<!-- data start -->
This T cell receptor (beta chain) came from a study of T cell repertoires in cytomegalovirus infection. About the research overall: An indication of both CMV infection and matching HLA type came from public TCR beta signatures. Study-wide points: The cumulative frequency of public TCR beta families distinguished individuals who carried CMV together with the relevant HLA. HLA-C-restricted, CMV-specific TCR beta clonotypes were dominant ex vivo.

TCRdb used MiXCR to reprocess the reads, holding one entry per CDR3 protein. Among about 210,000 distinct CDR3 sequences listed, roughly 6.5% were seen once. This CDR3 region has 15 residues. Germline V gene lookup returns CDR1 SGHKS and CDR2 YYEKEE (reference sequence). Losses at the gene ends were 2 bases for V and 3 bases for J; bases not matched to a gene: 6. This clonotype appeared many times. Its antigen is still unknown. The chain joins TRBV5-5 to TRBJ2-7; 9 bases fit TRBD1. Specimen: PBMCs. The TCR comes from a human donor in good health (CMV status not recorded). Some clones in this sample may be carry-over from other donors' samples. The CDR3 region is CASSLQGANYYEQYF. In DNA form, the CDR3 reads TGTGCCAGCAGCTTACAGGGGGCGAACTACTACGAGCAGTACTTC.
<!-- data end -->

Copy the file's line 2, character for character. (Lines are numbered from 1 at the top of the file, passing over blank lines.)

TCRdb used MiXCR to reprocess the reads, holding one entry per CDR3 protein. Among about 210,000 distinct CDR3 sequences listed, roughly 6.5% were seen once. This CDR3 region has 15 residues. Germline V gene lookup returns CDR1 SGHKS and CDR2 YYEKEE (reference sequence). Losses at the gene ends were 2 bases for V and 3 bases for J; bases not matched to a gene: 6. This clonotype appeared many times. Its antigen is still unknown. The chain joins TRBV5-5 to TRBJ2-7; 9 bases fit TRBD1. Specimen: PBMCs. The TCR comes from a human donor in good health (CMV status not recorded). Some clones in this sample may be carry-over from other donors' samples. The CDR3 region is CASSLQGANYYEQYF. In DNA form, the CDR3 reads TGTGCCAGCAGCTTACAGGGGGCGAACTACTACGAGCAGTACTTC.